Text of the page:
Clint Eastwood's first of two war pictures working from the Battle of Iwo Jima pointedly explores the nature of heroism.
In Flags of our Fathers, from the best-selling novel written in part by the son of one of the central characters, something harrowing comes from a 35 day conflict as Eastwood serves as a producer in collaboration with Steven Spielberg.
Using a washed-out canvas as his palette for an often out-of-sequence recounting, Eastwood focuses on medic John Bradley (Ryan Phillippe), Ira Hayes (Adam Beach), and Rene Gagnon (Jesse Bradford). They were half of the soldiers who supposedly took part in Joe Rosenthal's indelible AP photo "Raising the Flag on Iwo Jima." And, the ones who survived the brutality, at least, not throughout the entire battle, to participate in a tour to sell War Bonds because America is unable to cover the cost for the military to be able to win WW II.
From the screenplay by William Broyles Jr. and Paul Haggis (The Last Kiss), the emphasis here is on the effect Iwo Jima has had on the three, especially Bradley and Hayes. They realize the public needs to feel good about bravery and hope from this iconic shot without anyone clearly identifiable. The real heroes whom they all stress were lost on that ghastly battlefield.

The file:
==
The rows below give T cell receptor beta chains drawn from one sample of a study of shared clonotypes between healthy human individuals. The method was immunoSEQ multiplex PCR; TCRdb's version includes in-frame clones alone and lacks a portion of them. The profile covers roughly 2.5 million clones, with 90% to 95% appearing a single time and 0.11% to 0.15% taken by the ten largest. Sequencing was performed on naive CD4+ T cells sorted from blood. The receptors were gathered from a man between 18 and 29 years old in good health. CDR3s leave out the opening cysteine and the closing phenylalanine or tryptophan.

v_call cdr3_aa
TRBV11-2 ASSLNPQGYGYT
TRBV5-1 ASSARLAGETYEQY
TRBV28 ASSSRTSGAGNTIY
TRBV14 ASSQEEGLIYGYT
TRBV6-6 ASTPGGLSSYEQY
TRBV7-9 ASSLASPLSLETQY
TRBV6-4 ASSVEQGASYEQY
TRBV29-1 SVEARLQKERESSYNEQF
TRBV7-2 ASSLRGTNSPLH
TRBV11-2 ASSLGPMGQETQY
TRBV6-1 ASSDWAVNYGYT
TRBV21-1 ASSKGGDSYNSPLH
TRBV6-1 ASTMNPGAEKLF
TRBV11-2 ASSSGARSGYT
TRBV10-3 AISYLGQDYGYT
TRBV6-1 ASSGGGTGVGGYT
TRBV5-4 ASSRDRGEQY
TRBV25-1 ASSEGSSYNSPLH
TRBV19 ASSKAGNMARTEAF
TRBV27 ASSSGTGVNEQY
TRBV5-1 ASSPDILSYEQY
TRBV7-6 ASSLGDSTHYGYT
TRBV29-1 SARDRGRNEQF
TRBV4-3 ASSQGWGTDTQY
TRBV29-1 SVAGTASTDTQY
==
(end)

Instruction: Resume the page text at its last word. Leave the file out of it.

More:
With Spielberg as a producer and the massive invasion to capture Mt. Surabachi, this drama would seem to have a lot in common with Saving Private Ryan. But, Eastwood is more of a lyrical visual stylish, and he isn't trying to rival the opening of that Tom Hanks film when Normandy beach was covered with thousands of bodies.
Flags of our Fathers deepens in the cynicism about idolizing those who fight for their country and putting meaning into "the right picture can win or lose a war." The cohesiveness from the homefront and the visions of the war weary in the Pacific isn't as stunning or richly satisfying as the presentation.
While the focus is more on the Phillippe character, as Bradley's son tries to write what his ailing estranged dad never explained to him, the Native American soldier Hayes is the most intriguing. Beach, who held his own opposite Nicolas Cage in John Woo's Windtalkers, has the most range to convey, as Ira is often emotional and in a stupor as he is pushed into the sales drive and to pose with his colleagues in places like Soldier Field to simulate the how the flag was raised. The emotional core is built around the bond between Bradley and Hayes, who was talked to by many higher-ups in bigoted fashion (by today's standards).
The affecting dolefulness can be absorbing from the convoluted nature of recreating the ghastly battle and the aftermath on these three. The director himself composed the spare score to the desired effect even if the narration in the late going seems redundant. Thematically, there are connections with some of Eastwood's past successes, including The Bridges of Madison County and Unforgiven. Yet, how it all unfolds from the that reflective imagey is sincere and fleetingly poignant, but never dynamic or immediate. If only Fathers had been as compelling as its closing credits with lots of photos from Iwo Jima its flags would have flown higher.